Science and Environment

Hanjin delivers bulk carrier to UK-Australian client

- The Philippine Star

SUBIC BAY FREEPORT, Philippines  — Korean shipbuilder Hanjin Heavy Industry and Construction Co. Ltd.-Philippines Inc. (HHIC-Phil) delivered another vessel this month to a multinational client during the naming ceremony of the newly built bulk carrier in its 300-hectare state-of-the-art shipyard here. 

The M/V RTM Cartier, named after a French explorer and the second vessel purchased by Rio Tinto Shipping Ltd., measures 299.9 meters and weighs 204,000 deadweight metric tons. Its homeport is London in the United Kingdom (UK) and its estimated value is $60 million.

During the occasion, HHIC-Phil president Jin Kyu Ahn commended the collaborative efforts and professionalism of those involved in the successful completion of the vessel.

“This new ship is equipped with modern technology and embodied the excellent craftsmanship of Hanjin shipyard’s Filipino workforce,” Jin said.

The event was witnessed by HHIC-Phil senior officials, Rio Tinto’s top executives, and representatives of classification society Lloyd’s Register.

This is the second vessel delivered to Rio Tinto, as it also purchased its first vessel from Hanjin, the M/V Cook, a 204,000 deadweight metric tons bulk carrier, with an estimated value of $60 million that was delivered by the Korean shipbuilder in May 2012.

Rio Tinto Marine is headquartered in Melbourne with worldwide representation. It currently employs 85 shipping professionals. Its principal offices are located in London, Singapore and Montreal with representative offices in Brisbane, Denver, Gladstone, Phalaborwa, Tokyo and Voreppe.

Rio Tinto’s top executive Michael Harvey said in a statement that the British-Australian company “is a leader in finding, mining and processing the earth’s mineral resources. The group’s worldwide operations supply essential minerals and metals that help meet global needs and contribute to improvements in living standards.”

Harvey said sea transportation is an important aspect of Rio Tinto’s business and that bulk cargoes exported from the group’s operations total nearly 245 million tons per annum, representing about 10 percent of the world’s seaborne dry bulk trade. 

In addition, the group moves around 85,000 shipping containers each year, he said.

The HHIC-Phil shipyard has two huge dry docks that can accommodate construction of ultra large vessels. Its dock no. 5 measures 370 x 100 x 12.5 meters, while dock no. 6 measures 550 x 135 x 13.5 meters.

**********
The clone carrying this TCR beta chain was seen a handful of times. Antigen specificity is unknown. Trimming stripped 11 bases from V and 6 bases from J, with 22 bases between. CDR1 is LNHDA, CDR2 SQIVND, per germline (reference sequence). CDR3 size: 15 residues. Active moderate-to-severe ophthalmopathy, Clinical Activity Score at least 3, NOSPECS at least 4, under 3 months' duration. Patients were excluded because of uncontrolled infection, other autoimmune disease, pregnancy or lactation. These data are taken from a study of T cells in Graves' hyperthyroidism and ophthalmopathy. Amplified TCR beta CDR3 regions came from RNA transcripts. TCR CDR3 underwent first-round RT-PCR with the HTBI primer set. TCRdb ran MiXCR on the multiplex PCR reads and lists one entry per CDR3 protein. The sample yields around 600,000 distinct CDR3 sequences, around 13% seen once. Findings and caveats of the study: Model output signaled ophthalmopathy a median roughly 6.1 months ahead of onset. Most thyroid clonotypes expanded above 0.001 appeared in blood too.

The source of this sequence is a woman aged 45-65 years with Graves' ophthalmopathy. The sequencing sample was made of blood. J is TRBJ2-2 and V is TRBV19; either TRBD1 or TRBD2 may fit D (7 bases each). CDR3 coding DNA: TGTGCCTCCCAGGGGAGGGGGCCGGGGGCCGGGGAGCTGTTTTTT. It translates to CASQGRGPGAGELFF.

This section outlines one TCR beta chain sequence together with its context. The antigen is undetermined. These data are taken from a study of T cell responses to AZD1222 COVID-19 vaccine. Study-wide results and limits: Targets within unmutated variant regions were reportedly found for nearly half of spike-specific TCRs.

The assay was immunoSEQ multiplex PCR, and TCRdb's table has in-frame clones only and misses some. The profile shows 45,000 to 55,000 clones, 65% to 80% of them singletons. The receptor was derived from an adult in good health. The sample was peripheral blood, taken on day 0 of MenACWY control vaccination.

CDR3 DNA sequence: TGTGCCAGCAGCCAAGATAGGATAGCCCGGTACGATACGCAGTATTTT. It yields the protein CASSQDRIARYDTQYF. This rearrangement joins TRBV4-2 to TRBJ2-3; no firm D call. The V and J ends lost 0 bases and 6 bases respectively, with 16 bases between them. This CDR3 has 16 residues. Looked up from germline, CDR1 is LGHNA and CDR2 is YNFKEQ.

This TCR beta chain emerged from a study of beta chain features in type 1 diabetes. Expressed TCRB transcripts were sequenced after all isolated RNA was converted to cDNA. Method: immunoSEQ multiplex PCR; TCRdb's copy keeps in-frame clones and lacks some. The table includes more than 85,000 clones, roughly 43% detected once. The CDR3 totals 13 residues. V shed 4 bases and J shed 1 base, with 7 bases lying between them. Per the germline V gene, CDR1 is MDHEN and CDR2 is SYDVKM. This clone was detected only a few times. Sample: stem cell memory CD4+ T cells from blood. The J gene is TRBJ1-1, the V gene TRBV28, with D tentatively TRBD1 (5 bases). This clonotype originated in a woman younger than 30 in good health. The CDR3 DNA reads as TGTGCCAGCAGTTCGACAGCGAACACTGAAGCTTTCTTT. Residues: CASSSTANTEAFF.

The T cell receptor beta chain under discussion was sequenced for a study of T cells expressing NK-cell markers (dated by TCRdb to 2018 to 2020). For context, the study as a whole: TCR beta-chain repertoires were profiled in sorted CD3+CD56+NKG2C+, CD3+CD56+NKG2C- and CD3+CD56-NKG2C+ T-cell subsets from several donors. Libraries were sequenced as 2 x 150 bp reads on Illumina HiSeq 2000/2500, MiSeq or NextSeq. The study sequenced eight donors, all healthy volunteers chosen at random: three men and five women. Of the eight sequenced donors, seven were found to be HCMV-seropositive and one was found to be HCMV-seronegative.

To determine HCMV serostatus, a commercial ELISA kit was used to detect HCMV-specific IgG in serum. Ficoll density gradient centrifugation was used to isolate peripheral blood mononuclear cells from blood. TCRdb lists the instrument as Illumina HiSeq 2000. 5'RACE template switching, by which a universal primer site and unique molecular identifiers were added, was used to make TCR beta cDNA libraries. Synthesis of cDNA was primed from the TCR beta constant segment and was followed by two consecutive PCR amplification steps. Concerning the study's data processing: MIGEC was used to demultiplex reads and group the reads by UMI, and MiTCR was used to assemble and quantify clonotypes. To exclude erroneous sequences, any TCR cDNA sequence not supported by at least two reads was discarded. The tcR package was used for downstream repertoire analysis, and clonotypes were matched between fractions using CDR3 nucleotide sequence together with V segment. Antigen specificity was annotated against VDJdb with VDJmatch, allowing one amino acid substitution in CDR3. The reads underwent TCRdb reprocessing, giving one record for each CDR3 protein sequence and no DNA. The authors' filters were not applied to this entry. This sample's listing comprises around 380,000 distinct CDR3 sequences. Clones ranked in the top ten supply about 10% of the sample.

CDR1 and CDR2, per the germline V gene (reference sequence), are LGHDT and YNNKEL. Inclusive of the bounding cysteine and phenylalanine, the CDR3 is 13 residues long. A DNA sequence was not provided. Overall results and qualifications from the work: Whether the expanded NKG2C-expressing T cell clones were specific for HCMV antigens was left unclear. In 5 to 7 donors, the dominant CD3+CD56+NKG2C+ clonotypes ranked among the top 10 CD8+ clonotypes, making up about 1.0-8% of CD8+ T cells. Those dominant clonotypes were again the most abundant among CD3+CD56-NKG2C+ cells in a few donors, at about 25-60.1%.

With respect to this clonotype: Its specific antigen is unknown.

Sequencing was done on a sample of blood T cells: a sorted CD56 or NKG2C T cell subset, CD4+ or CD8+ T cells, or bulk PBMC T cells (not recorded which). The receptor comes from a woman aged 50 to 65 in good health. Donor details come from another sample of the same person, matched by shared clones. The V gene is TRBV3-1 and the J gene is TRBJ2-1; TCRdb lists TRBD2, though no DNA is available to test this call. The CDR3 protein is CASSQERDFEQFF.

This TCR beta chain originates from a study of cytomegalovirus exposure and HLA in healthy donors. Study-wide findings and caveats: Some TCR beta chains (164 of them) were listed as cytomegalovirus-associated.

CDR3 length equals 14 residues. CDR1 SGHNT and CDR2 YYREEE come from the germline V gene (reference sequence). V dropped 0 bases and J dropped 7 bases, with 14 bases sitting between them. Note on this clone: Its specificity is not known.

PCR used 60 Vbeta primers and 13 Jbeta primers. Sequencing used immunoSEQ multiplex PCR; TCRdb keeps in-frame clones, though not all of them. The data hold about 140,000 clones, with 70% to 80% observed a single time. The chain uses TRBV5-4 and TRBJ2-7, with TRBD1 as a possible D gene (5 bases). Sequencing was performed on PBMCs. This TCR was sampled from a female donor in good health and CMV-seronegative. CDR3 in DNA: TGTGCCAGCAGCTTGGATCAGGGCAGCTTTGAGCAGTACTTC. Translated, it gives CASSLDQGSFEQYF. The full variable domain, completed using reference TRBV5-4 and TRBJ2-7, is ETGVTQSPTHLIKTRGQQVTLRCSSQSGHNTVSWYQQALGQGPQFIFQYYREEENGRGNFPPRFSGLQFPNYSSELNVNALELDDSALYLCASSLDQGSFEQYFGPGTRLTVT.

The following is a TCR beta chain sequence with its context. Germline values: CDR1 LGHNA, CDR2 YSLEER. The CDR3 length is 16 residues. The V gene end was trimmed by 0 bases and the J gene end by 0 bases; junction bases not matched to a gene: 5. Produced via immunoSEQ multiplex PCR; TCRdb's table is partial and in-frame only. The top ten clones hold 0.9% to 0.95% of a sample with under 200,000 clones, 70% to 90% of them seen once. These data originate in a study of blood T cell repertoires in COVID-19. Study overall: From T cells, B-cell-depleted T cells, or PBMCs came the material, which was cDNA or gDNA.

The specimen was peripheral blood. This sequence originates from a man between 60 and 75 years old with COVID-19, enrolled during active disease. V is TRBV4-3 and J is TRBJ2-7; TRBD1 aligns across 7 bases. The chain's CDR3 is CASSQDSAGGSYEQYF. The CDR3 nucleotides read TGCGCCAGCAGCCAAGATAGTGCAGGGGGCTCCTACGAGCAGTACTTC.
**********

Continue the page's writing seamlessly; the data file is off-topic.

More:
These docks occupy a combined area of 160 hectares complemented by a number of goliath cranes with 600-ton lifting capacity each and 63 production support facilities. The shipyard’s quay wall stretches up to more than four kilometers.  

The Hanjn shipyard currently employs nearly 20,000 local employees and continues to generate more indirect job and business opportunities in surrounding communities in Zambales, Bataan, and Pampanga.

Since 2006, the HHIC-Phil has been operating a Skill Development Center at the Industrial Park here to fully equip its workforce with skills in shipbuilding to enable them to attain global competitiveness. 

Just recently, the HHIC-Phil held the groundbreaking of its 30-hectare housing project in Castillejos, Zambales in line with its continuing corporate social responsibility program to uplift the quality of lives of its workers and their families by providing affordable housing packages made possible through the cooperation of Pag-IBIG Fund.

The land is donated by HHIC-Phil to the housing project, which will initially benefit 2,000 employees. 

Since the inauguration of its first-ever Subic-made containership in August 2008, Jin said the HHIC-Phil has delivered 39 vessels to different overseas clients engaged in international shipping and maritime solutions, thus making it a “major contributor to the growth of the Philippine economy.”

Due to the presence of the HHIC-Phil in the country, the Philippines currently ranks as the world’s fourth largest shipbuilding country as per the records of the Maritime Industry Authority, an agency under the Department of Transportation and Communications.










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